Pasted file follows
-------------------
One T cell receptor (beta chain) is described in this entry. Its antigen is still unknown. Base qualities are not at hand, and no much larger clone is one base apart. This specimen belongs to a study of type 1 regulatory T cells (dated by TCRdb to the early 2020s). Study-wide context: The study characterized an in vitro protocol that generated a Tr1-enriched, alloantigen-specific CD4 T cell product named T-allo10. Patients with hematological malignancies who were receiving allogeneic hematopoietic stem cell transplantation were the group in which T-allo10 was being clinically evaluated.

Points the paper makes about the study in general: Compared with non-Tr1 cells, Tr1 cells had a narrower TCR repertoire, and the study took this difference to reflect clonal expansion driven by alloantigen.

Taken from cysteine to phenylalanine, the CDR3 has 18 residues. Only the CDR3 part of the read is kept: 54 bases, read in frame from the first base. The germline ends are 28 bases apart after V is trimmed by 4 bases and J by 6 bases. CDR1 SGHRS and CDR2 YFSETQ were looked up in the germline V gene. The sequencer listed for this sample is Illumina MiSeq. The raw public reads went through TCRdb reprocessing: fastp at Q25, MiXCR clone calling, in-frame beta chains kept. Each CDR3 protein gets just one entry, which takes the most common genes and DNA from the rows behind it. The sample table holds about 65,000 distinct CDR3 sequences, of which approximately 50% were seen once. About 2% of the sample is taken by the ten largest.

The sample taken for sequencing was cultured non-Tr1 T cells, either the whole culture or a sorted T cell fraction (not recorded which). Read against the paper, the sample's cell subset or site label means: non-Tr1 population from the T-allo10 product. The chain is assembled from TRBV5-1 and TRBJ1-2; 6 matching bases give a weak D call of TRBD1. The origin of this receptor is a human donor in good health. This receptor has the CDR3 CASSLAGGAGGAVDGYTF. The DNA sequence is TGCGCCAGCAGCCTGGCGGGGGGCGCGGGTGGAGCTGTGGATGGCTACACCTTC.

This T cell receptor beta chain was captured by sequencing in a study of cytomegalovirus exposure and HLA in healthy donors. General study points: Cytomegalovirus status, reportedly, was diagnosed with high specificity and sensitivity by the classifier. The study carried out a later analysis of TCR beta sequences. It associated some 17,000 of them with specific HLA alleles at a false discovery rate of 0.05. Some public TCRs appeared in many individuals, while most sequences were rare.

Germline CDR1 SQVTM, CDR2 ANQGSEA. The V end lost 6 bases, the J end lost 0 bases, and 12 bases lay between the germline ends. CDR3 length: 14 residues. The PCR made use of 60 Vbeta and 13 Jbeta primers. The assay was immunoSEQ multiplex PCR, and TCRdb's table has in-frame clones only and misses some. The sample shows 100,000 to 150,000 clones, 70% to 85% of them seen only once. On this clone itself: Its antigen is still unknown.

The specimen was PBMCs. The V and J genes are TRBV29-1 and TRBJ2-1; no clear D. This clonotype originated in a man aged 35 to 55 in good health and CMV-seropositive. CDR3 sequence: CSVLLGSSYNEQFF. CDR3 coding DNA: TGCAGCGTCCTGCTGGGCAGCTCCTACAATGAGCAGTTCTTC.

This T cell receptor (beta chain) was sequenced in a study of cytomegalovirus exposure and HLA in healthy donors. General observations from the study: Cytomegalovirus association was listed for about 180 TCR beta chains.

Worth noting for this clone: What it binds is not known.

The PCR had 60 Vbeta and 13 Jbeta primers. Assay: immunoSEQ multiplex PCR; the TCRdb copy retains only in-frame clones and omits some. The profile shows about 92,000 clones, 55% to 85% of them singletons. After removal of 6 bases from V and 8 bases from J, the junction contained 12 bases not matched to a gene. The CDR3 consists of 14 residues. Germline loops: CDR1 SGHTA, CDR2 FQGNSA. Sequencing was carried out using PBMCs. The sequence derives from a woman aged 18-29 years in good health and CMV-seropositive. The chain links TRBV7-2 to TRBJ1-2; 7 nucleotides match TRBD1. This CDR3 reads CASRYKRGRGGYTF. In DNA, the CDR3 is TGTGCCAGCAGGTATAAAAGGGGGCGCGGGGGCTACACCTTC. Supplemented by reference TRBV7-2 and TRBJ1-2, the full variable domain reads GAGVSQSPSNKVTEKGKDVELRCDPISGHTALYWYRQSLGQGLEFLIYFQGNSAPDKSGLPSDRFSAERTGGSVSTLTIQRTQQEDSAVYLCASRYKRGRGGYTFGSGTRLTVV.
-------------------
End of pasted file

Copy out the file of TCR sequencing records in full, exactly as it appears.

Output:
One T cell receptor (beta chain) is described in this entry. Its antigen is still unknown. Base qualities are not at hand, and no much larger clone is one base apart. This specimen belongs to a study of type 1 regulatory T cells (dated by TCRdb to the early 2020s). Study-wide context: The study characterized an in vitro protocol that generated a Tr1-enriched, alloantigen-specific CD4 T cell product named T-allo10. Patients with hematological malignancies who were receiving allogeneic hematopoietic stem cell transplantation were the group in which T-allo10 was being clinically evaluated.

Points the paper makes about the study in general: Compared with non-Tr1 cells, Tr1 cells had a narrower TCR repertoire, and the study took this difference to reflect clonal expansion driven by alloantigen.

Taken from cysteine to phenylalanine, the CDR3 has 18 residues. Only the CDR3 part of the read is kept: 54 bases, read in frame from the first base. The germline ends are 28 bases apart after V is trimmed by 4 bases and J by 6 bases. CDR1 SGHRS and CDR2 YFSETQ were looked up in the germline V gene. The sequencer listed for this sample is Illumina MiSeq. The raw public reads went through TCRdb reprocessing: fastp at Q25, MiXCR clone calling, in-frame beta chains kept. Each CDR3 protein gets just one entry, which takes the most common genes and DNA from the rows behind it. The sample table holds about 65,000 distinct CDR3 sequences, of which approximately 50% were seen once. About 2% of the sample is taken by the ten largest.

The sample taken for sequencing was cultured non-Tr1 T cells, either the whole culture or a sorted T cell fraction (not recorded which). Read against the paper, the sample's cell subset or site label means: non-Tr1 population from the T-allo10 product. The chain is assembled from TRBV5-1 and TRBJ1-2; 6 matching bases give a weak D call of TRBD1. The origin of this receptor is a human donor in good health. This receptor has the CDR3 CASSLAGGAGGAVDGYTF. The DNA sequence is TGCGCCAGCAGCCTGGCGGGGGGCGCGGGTGGAGCTGTGGATGGCTACACCTTC.

This T cell receptor beta chain was captured by sequencing in a study of cytomegalovirus exposure and HLA in healthy donors. General study points: Cytomegalovirus status, reportedly, was diagnosed with high specificity and sensitivity by the classifier. The study carried out a later analysis of TCR beta sequences. It associated some 17,000 of them with specific HLA alleles at a false discovery rate of 0.05. Some public TCRs appeared in many individuals, while most sequences were rare.

Germline CDR1 SQVTM, CDR2 ANQGSEA. The V end lost 6 bases, the J end lost 0 bases, and 12 bases lay between the germline ends. CDR3 length: 14 residues. The PCR made use of 60 Vbeta and 13 Jbeta primers. The assay was immunoSEQ multiplex PCR, and TCRdb's table has in-frame clones only and misses some. The sample shows 100,000 to 150,000 clones, 70% to 85% of them seen only once. On this clone itself: Its antigen is still unknown.

The specimen was PBMCs. The V and J genes are TRBV29-1 and TRBJ2-1; no clear D. This clonotype originated in a man aged 35 to 55 in good health and CMV-seropositive. CDR3 sequence: CSVLLGSSYNEQFF. CDR3 coding DNA: TGCAGCGTCCTGCTGGGCAGCTCCTACAATGAGCAGTTCTTC.

This T cell receptor (beta chain) was sequenced in a study of cytomegalovirus exposure and HLA in healthy donors. General observations from the study: Cytomegalovirus association was listed for about 180 TCR beta chains.

Worth noting for this clone: What it binds is not known.

The PCR had 60 Vbeta and 13 Jbeta primers. Assay: immunoSEQ multiplex PCR; the TCRdb copy retains only in-frame clones and omits some. The profile shows about 92,000 clones, 55% to 85% of them singletons. After removal of 6 bases from V and 8 bases from J, the junction contained 12 bases not matched to a gene. The CDR3 consists of 14 residues. Germline loops: CDR1 SGHTA, CDR2 FQGNSA. Sequencing was carried out using PBMCs. The sequence derives from a woman aged 18-29 years in good health and CMV-seropositive. The chain links TRBV7-2 to TRBJ1-2; 7 nucleotides match TRBD1. This CDR3 reads CASRYKRGRGGYTF. In DNA, the CDR3 is TGTGCCAGCAGGTATAAAAGGGGGCGCGGGGGCTACACCTTC. Supplemented by reference TRBV7-2 and TRBJ1-2, the full variable domain reads GAGVSQSPSNKVTEKGKDVELRCDPISGHTALYWYRQSLGQGLEFLIYFQGNSAPDKSGLPSDRFSAERTGGSVSTLTIQRTQQEDSAVYLCASRYKRGRGGYTFGSGTRLTVV.